Transgender identities are rare. The highest credible estimate of the number of people who have a transgender identity suggests that 99.8% of people have a cisgender identity (i.e. do not have transgender identities). The lowest credible estimate of the number of people who have a transgender identity suggests that more than 99.99% of people have a cisgender identity.

The DSM-IV (1994) quotes prevalence of roughly 1 in 30,000 assigned males and 1 in 100,000 assigned females seek sex reassignment surgery in the USA. The most reliable population based estimate of the incidence occurrence is from the Amsterdam Gender Dysphoria Clinic. The data, spanning more than four decades in which the clinic has treated roughly 95% of Dutch transsexuals, gives figures of 1:10,000 assigned males and 1:30,000 assigned females.

In September 2007 however, Olyslager and Conway presented a paper at the WPATH 20th International Symposium demonstrating that the data from this and similar studies actually implies much higher prevalence rates, with minimum lower bounds of 1:4,500 assigned males and 1:8,000 assigned females across a number of countries worldwide. They also present other evidence suggesting the actual prevalence might be as high as 1:500 births overall.

(One transgender advocacy group in the U.S., the National Center for Transgender Equality, has an estimate that as few as 99% to 99.7% of Americans are cisgender using a broad defintion of a transgender identity and admittedly patchy numbers as a basis for their estimate.)

Almost all credible sources agree that transgender identities are less common than homosexual sexual orientations, and further that people assigned a male gender identity at birth are more likely to have a transgender identity than people assigned a female gender identity at birth by something on the order of a two to three to one margin.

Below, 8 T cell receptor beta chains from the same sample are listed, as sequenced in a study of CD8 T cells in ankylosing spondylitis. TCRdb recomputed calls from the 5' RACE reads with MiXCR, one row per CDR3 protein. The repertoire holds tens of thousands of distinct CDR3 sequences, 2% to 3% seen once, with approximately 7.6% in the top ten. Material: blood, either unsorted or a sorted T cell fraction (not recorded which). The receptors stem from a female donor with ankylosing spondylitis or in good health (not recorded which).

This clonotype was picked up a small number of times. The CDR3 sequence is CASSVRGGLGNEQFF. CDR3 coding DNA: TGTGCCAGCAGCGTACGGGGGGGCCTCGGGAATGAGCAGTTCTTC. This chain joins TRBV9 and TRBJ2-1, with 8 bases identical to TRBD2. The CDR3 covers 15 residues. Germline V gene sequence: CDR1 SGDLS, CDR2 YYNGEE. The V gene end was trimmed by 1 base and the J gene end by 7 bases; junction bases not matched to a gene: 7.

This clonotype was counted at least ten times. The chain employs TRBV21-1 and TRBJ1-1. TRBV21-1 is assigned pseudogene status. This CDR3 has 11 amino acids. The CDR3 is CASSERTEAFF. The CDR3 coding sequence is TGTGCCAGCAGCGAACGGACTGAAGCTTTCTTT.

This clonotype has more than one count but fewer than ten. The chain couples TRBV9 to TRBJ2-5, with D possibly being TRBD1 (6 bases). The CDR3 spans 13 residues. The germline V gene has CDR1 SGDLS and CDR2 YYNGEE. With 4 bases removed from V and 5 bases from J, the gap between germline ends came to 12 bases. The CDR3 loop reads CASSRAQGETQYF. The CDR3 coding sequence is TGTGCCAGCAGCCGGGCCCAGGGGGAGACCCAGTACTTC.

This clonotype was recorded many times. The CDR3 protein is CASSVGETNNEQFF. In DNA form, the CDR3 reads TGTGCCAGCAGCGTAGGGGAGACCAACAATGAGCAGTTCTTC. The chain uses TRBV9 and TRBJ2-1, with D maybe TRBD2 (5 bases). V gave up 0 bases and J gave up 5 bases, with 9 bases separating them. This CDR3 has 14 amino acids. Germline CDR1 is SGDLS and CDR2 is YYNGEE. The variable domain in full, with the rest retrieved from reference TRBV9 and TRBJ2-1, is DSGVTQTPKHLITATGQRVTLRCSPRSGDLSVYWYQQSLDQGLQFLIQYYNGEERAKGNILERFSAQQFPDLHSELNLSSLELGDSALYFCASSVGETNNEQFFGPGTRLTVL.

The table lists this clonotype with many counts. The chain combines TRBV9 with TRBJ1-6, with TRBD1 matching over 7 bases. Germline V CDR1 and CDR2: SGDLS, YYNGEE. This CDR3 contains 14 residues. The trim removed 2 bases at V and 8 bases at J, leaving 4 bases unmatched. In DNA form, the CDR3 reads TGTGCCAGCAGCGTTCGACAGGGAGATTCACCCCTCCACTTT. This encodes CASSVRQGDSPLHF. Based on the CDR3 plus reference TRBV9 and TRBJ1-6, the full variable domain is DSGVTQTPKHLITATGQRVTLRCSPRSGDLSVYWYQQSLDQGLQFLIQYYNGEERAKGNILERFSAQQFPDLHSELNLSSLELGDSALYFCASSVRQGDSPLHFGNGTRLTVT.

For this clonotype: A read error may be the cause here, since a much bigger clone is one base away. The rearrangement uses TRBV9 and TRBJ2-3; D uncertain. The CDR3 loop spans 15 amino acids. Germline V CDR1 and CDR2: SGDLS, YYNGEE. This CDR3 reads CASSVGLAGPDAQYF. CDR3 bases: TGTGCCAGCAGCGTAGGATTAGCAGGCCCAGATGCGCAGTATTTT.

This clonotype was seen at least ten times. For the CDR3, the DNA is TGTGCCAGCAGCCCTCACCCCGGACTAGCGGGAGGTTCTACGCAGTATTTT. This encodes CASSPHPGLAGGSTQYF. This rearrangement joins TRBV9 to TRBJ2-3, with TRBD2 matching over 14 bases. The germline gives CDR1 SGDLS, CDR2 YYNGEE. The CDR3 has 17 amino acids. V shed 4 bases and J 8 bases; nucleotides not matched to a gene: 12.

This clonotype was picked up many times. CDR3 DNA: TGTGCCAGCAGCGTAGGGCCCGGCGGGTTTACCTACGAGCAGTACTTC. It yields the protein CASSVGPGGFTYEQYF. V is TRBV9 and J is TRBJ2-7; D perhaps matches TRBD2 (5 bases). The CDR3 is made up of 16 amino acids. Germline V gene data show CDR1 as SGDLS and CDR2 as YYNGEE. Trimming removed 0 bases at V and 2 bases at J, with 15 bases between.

There are differences of opinion regarding how fixed childhood transgender inclinations tend to be, as the 5280 article explains:

Dr. Kenneth Zucker, believe that most transgender children are going through a "phase." Zucker is psychologist-in-chief and head of the Gender Identity Service at the Centre for Addiction and Mental Health in Toronto, and during the past 30 years he has treated about 550 preadolescent gender-variant children. Based on his studies, Zucker says, 80 percent to 85 percent grow out of the phase, and only 15 percent to 20 percent continue to be distressed about their gender and may ultimately change their sex. Zucker advocates counseling preteens with gender dysphoria to live according to their biological sex. "My approach," Zucker says, "has been to try to understand what might be the factors, of which I am sure there are many, that are causing a child to be so unhappy about their gender identity in relation to their birth sex, and then to make therapeutic attempts to help the child feel more comfortable in the gender identity that would make it more consistent with the biological sex, so as to avoid the path toward sex reassignment [surgery]." In other words, as Zucker sees it, more often than not a preadolescent's mood disorder causes the gender dysphoria—not the other way around, as Dr. Holden had diagnosed Luc. Zucker believes that if the mood disorders are adequately addressed then the gender dysphoria will go away.

Then there are the experts like Dr. Edgardo Menvielle who believe, simply put, that many transgender youth grow into transgender adults. Menvielle heads the Children's Gender and Sexuality Advocacy and Education Program at Children's National Medical Center in Washington, D.C., and oversees a support network comprised of some 300 families.